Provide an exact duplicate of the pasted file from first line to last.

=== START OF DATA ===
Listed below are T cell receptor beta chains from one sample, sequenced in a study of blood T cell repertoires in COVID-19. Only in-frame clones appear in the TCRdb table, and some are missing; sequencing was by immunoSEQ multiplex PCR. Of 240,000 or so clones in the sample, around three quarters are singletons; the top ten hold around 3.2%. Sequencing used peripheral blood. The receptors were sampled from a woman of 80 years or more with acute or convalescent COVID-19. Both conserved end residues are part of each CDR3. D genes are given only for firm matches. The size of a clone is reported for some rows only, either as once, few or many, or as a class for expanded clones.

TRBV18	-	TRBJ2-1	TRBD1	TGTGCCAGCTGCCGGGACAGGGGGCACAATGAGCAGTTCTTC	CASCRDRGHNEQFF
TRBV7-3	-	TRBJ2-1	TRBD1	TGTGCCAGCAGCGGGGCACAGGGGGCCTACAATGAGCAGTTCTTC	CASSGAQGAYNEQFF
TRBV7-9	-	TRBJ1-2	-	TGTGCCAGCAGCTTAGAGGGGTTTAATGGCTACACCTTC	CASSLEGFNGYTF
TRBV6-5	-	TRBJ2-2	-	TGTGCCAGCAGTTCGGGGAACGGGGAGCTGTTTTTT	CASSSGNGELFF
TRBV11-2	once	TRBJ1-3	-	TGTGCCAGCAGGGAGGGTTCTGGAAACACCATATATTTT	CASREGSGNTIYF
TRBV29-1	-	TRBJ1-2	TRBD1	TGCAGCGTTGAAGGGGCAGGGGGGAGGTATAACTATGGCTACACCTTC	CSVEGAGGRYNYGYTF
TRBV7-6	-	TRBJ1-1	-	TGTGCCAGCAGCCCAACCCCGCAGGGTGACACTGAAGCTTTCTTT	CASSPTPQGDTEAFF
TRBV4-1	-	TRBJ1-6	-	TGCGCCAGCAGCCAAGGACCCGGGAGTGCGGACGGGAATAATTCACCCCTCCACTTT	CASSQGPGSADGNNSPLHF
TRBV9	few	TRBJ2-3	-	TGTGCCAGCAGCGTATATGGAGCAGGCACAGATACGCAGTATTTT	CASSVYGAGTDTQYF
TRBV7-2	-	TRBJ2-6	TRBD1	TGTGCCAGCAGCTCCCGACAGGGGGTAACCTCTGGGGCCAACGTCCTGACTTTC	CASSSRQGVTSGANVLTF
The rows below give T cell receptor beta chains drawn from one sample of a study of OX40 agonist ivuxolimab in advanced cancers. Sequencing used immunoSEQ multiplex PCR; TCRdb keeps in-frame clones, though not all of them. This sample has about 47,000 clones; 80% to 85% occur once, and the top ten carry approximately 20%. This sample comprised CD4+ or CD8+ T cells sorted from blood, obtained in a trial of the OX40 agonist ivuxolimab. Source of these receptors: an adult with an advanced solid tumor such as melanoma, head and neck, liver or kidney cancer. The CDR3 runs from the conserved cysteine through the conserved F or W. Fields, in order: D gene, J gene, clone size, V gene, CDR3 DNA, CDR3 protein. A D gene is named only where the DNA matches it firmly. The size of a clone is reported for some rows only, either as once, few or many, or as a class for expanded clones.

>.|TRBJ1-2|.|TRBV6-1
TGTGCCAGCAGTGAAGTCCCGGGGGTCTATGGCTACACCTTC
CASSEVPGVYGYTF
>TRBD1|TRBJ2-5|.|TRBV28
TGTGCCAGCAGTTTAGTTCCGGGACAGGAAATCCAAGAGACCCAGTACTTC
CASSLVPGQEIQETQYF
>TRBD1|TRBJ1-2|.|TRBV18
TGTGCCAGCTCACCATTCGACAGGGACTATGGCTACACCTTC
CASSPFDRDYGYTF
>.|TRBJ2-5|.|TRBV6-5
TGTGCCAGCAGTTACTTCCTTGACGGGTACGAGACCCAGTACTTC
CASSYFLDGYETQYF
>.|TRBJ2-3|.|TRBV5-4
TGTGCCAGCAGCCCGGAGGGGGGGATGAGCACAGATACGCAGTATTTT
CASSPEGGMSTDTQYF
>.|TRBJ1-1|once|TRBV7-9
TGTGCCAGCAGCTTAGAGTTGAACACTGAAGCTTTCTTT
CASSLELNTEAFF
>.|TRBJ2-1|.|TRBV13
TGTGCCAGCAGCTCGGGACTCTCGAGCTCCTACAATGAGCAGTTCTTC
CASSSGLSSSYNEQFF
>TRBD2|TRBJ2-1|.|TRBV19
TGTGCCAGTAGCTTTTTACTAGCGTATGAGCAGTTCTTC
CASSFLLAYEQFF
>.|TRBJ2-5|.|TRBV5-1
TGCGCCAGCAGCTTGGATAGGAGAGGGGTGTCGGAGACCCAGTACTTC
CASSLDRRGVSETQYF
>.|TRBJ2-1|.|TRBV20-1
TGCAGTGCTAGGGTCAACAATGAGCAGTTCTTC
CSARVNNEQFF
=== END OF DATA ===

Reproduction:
Listed below are T cell receptor beta chains from one sample, sequenced in a study of blood T cell repertoires in COVID-19. Only in-frame clones appear in the TCRdb table, and some are missing; sequencing was by immunoSEQ multiplex PCR. Of 240,000 or so clones in the sample, around three quarters are singletons; the top ten hold around 3.2%. Sequencing used peripheral blood. The receptors were sampled from a woman of 80 years or more with acute or convalescent COVID-19. Both conserved end residues are part of each CDR3. D genes are given only for firm matches. The size of a clone is reported for some rows only, either as once, few or many, or as a class for expanded clones.

TRBV18	-	TRBJ2-1	TRBD1	TGTGCCAGCTGCCGGGACAGGGGGCACAATGAGCAGTTCTTC	CASCRDRGHNEQFF
TRBV7-3	-	TRBJ2-1	TRBD1	TGTGCCAGCAGCGGGGCACAGGGGGCCTACAATGAGCAGTTCTTC	CASSGAQGAYNEQFF
TRBV7-9	-	TRBJ1-2	-	TGTGCCAGCAGCTTAGAGGGGTTTAATGGCTACACCTTC	CASSLEGFNGYTF
TRBV6-5	-	TRBJ2-2	-	TGTGCCAGCAGTTCGGGGAACGGGGAGCTGTTTTTT	CASSSGNGELFF
TRBV11-2	once	TRBJ1-3	-	TGTGCCAGCAGGGAGGGTTCTGGAAACACCATATATTTT	CASREGSGNTIYF
TRBV29-1	-	TRBJ1-2	TRBD1	TGCAGCGTTGAAGGGGCAGGGGGGAGGTATAACTATGGCTACACCTTC	CSVEGAGGRYNYGYTF
TRBV7-6	-	TRBJ1-1	-	TGTGCCAGCAGCCCAACCCCGCAGGGTGACACTGAAGCTTTCTTT	CASSPTPQGDTEAFF
TRBV4-1	-	TRBJ1-6	-	TGCGCCAGCAGCCAAGGACCCGGGAGTGCGGACGGGAATAATTCACCCCTCCACTTT	CASSQGPGSADGNNSPLHF
TRBV9	few	TRBJ2-3	-	TGTGCCAGCAGCGTATATGGAGCAGGCACAGATACGCAGTATTTT	CASSVYGAGTDTQYF
TRBV7-2	-	TRBJ2-6	TRBD1	TGTGCCAGCAGCTCCCGACAGGGGGTAACCTCTGGGGCCAACGTCCTGACTTTC	CASSSRQGVTSGANVLTF
The rows below give T cell receptor beta chains drawn from one sample of a study of OX40 agonist ivuxolimab in advanced cancers. Sequencing used immunoSEQ multiplex PCR; TCRdb keeps in-frame clones, though not all of them. This sample has about 47,000 clones; 80% to 85% occur once, and the top ten carry approximately 20%. This sample comprised CD4+ or CD8+ T cells sorted from blood, obtained in a trial of the OX40 agonist ivuxolimab. Source of these receptors: an adult with an advanced solid tumor such as melanoma, head and neck, liver or kidney cancer. The CDR3 runs from the conserved cysteine through the conserved F or W. Fields, in order: D gene, J gene, clone size, V gene, CDR3 DNA, CDR3 protein. A D gene is named only where the DNA matches it firmly. The size of a clone is reported for some rows only, either as once, few or many, or as a class for expanded clones.

>.|TRBJ1-2|.|TRBV6-1
TGTGCCAGCAGTGAAGTCCCGGGGGTCTATGGCTACACCTTC
CASSEVPGVYGYTF
>TRBD1|TRBJ2-5|.|TRBV28
TGTGCCAGCAGTTTAGTTCCGGGACAGGAAATCCAAGAGACCCAGTACTTC
CASSLVPGQEIQETQYF
>TRBD1|TRBJ1-2|.|TRBV18
TGTGCCAGCTCACCATTCGACAGGGACTATGGCTACACCTTC
CASSPFDRDYGYTF
>.|TRBJ2-5|.|TRBV6-5
TGTGCCAGCAGTTACTTCCTTGACGGGTACGAGACCCAGTACTTC
CASSYFLDGYETQYF
>.|TRBJ2-3|.|TRBV5-4
TGTGCCAGCAGCCCGGAGGGGGGGATGAGCACAGATACGCAGTATTTT
CASSPEGGMSTDTQYF
>.|TRBJ1-1|once|TRBV7-9
TGTGCCAGCAGCTTAGAGTTGAACACTGAAGCTTTCTTT
CASSLELNTEAFF
>.|TRBJ2-1|.|TRBV13
TGTGCCAGCAGCTCGGGACTCTCGAGCTCCTACAATGAGCAGTTCTTC
CASSSGLSSSYNEQFF
>TRBD2|TRBJ2-1|.|TRBV19
TGTGCCAGTAGCTTTTTACTAGCGTATGAGCAGTTCTTC
CASSFLLAYEQFF
>.|TRBJ2-5|.|TRBV5-1
TGCGCCAGCAGCTTGGATAGGAGAGGGGTGTCGGAGACCCAGTACTTC
CASSLDRRGVSETQYF
>.|TRBJ2-1|.|TRBV20-1
TGCAGTGCTAGGGTCAACAATGAGCAGTTCTTC
CSARVNNEQFF